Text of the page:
Still wanting more, we looked again at the menu and decided to have a plate of their Proscuitto di Parma, and to try their Pollo Milanese. We were served a very generous helping of their Proscuitto which, by far was absolutely the best I've had. Cured meats can so often taste solely of salt, but this had such delicate flavors, and wonderful texture, it was just beautiful. As we ooo'ed and ahh'ed over the Tracy, who was stationed behind the bar with the cured meats and and some cold small plates, offered to make us a tasting plate of their other meats. Tracy out did her self. She presented us with a platter starting with Pate that had been studded with Pistachios, Duck Proscuitto, Lomo, cured Blood Sausage, Coppa, and Lardo, with just a bit of grain mustard in the middle. What an amazing compilation of tastes, textures and flavors. The Duck Proscuitto, as was declared both by us, Tracy and the couple seated next to us was out of this world. It melted in the mouth almost immediately and filled the palate with salty sweetness. It was an incredible piece of meat. The Lomo, cured pork tenderloin touched with crushed red pepper flakes, was light and had definite pork flavors, perfectly complimented with the heat from the red pepper. The Blood Sausage was a great rendition of the meat, one that made me really enjoy it. I remember blood sausage from the time I spent in London being served for breakfast, and I never quite got a taste for it. Last nights version had some good spice to it, and reminded me of a less greasy salami. The Coppa, also known as Capicola, was as lovely as the original proscuitto, but had much richer flavors. The Pate was beautiful, wonderfully seasoned with the slight crunch of the pistachio, it paired as wonderfully with the grain mustard as it did on its own. Finally the Lardo- dressed with fresh cracked black pepper and supreme honey, this cured pig fat was luscious. Light flavors filled the mouth as the lardo melted on the tongue. The plate was a masterpiece, and I was completely sold on it.
At this point I must note, Coppa has taken on the task of curing their own meats, all that are not intrinsic to a region of Italy. The very idea of this to me is outstanding, especially when looking at their range of cured meats, tasting the quality, and the size of their space. It is dedication to detail like this that is making Coppa shine already.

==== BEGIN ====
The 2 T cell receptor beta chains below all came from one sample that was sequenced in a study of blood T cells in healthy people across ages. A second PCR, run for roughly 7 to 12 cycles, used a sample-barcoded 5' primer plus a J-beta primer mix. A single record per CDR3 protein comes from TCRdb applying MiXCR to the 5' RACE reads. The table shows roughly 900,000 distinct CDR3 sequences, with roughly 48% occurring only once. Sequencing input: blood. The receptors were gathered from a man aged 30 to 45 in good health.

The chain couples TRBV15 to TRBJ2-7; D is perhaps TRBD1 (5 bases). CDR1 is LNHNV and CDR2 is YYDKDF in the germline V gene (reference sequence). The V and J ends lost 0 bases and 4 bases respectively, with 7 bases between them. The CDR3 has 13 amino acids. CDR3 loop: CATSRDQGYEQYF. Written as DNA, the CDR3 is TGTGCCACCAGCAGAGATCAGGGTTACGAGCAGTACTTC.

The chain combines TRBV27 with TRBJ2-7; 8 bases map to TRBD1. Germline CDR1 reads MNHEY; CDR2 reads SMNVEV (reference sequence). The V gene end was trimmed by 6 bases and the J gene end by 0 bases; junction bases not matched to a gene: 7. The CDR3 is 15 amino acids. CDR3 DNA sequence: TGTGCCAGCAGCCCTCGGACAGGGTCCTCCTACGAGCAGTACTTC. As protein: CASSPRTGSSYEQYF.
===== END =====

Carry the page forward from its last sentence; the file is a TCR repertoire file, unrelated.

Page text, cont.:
Though we were severely lacking for appetite at this point, our Pollo Milanese arrived-a golden brown beautiful piece of chicken, topped with artichoke hearts and placed on a bed of sauteed spinach, lightly seasoned with lemon. I always enjoy lemon essence, but sometimes feel that it is overdone, or rather, over powers the rest of the dish. Here that was not the case, the lemon held back highlighting notes of the crispy crust of the chicken, and lightening the spinach. It was a shame that we were not more hungry when it was presented, as we did not do the dish justice.
We were forced to decline desserts as our belly's wouldn't allow us to eat even one more bite.
Coppa was by far an incredible spot. The food, as Ive described was beyond words. Well executed, well delivered, well spiced, every item was spot on. What shone, though, even more than the food was the outstanding service. Each person who spoke with us, and helped us along the way was welcoming, gracious and knowledgeable. Each treated us as friends, and we felt the difference.
We consistently remarked throughout the night that the amount of prep, the attention to detail and the incredible importance placed on the little things is making a world of difference. The "new restaurant" blips that one comes to expect seem to be negligible and Coppa appears to be running like a fine oiled machine even at this short point after opening. Chefs Oringer, and Bissonnette-hats off to you- Coppa delivered an incredibly fine meal, and has joined my very short list of favorite restaurants.